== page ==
What uncommon things do we want to become common?

Things like:
our children having mutual love and respect for each other.
our teenage children having love, honor, respect and obedience for their parents.
us continually becoming better friends and lovers.
our family totally trusting God in all things and putting our faith in Him to fulfill his promises.

Thursday, January 23, 2014

Faith Works Testimony

By Creg
We met John at Faith Works last semester. He's a great guy; here is his story.

My Essential Story
By
John Hernandez
When I was first told we would be writing our story and that through this process two of us would be selected to give the commencement speech my immediate thought was I hope it wasn’t me they picked. Not because of some scheduling conflict. Unemployment has a way of clearing your calendar most days. But just to be safe I checked anyway and yep, sure enough after Judge Judy my day was all clear.
So what was really going on? Why wouldn’t  anyone want to get up in front of 200 or so strangers and pour their heart out? I mean, that’s not so tough, right?
Then it hit me that this is so much bigger than myself. This is about FaithWorks and the butterfly effect it creates. And so, upon reflection, it is truly a deep honor to be at graduation speaking about FaithWorks. Not only did I spend some of the best weeks of my life at FaithWorks, but it has continued to define my life in countless ways. But before I can enumerate those ways we need to take a trip back to the 80’s. The decade that summed up how big hair could get and how I became who I was.
When I was eight years old, I started my first business. Insects fascinated me so I read extensively on bugs. This was not an easy task. I grew up in a very rough neighborhood and reading a book was an offense punishable by wedgie. But onward I went to become the member of the summer reading club. Notice I did not say a member but the member as in one and only. I was too young to realize it at the time but I think I actually received hate mail from the librarian who had to come open the library just for me every day during summer break. At the very least, I don’t think I made her Christmas card list. So, I take the books and the passion and I collect every insect I can. Some alive, most pinned to cardboard I had collected and cut out. I used index cards to write out the descriptions and such and then I advertised on paper plates to all the neighborhood kids and charged fifty cents a pop to come see my self-professed, bug museum. I made like fifteen dollars. Donald Trump look out!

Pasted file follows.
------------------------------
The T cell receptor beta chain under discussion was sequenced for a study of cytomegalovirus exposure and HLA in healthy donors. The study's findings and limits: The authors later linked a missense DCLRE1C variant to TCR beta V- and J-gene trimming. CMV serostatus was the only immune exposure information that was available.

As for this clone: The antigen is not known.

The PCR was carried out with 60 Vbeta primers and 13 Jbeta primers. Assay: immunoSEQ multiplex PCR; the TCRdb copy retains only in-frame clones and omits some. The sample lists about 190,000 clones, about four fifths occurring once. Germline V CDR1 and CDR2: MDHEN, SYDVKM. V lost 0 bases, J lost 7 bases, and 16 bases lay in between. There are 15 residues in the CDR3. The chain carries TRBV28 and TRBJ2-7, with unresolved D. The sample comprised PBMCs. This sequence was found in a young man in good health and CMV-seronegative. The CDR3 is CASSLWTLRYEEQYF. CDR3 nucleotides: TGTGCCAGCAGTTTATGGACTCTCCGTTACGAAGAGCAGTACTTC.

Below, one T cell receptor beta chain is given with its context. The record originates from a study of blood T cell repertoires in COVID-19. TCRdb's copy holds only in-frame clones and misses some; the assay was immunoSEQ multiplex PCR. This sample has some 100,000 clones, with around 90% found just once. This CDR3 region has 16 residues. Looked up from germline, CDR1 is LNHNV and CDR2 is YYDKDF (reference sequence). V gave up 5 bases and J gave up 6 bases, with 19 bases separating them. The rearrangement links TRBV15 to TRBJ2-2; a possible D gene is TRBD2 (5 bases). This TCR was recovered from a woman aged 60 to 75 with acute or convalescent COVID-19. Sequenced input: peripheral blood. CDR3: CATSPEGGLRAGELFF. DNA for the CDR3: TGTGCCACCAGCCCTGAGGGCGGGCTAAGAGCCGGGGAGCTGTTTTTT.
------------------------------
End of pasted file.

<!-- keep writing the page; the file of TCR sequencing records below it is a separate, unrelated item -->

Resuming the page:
That little venture didn’t make me a bug mogul but it did motivate me and I lived my life for one central purpose after that—to make money. My family was poor but I was sharp and observant. My father was a cook at a restaurant and I could tell he wanted me to follow that path so he showed me prep and sautéing but I wasn’t the least bit interested in how flipping omelets is all in the wrist; I was watching the owners. That’s who I wanted to be. The cars, the parties, the lifestyle that was my ticket. I had to find out her secret. At the time, I was 13 and if you think it is hard to be heard as a 13 year old try being a 13 year old dishwasher. But I got audience with the owner. More like I ambushed her on the way in but hey, one man’s ambush is another man’s elevator pitch so I asked, “How did you get all this?” She said, “I went to college and I wasn’t afraid to step on people.” For that moment, I was inspired and terrified. I felt like one of my own bugs. I had no doubt that she would squash me if the heels weren’t Prada. The answer got me thinking, “Where could I go to some of the best colleges and where is the best placed to step on people. Answer: New York City. The people squashing capital of the States.
I received my bachelor of Business Administration, got married, got divorced, got my Masters in Public Administration, got married, got divorced. Seeing a pattern yet? But after lots of people squashing, including the people in my life, I was at the pinnacle of my career with the people skills of Attila the Hun and I was so alone. So utterly alone. Not lonely. Not like no people were around. I’m talking no one was living inside of me. Even my soul had abandoned me. Everyone around me could only take so much before the bags were packed and the cabs were called. But I forged on with the indignant, what was so wrong with me? There was no detracting life force encapsulating me.
I wasn’t a drug user or an alcoholic or a wife beater. I didn’t come from an abusive family, nobody put their cigarettes out on me or chained me up in a closet. I was highly educated, sharp and hard working. And soulless.
 Then I asked myself, “What did I want?”
But simply asking myself what I wanted was easy. Another far more powerful question that can be much harder to explore, but has the potential to bring about breathtaking clarity, is simply: What do I fear? And I feared lack of success as defined by a 13 year old dishwashing insect entrepreneur.
That’s where I was when FaithWorks found me. In the deepest, darkest mid-life crisis anyone could imagine. I had had everything and then in one swoop of the divorce pen I had nothing. Worse, I was less than nothing; no home, no car, no career, no money, no hope. It would have taken two of me just to equal zero.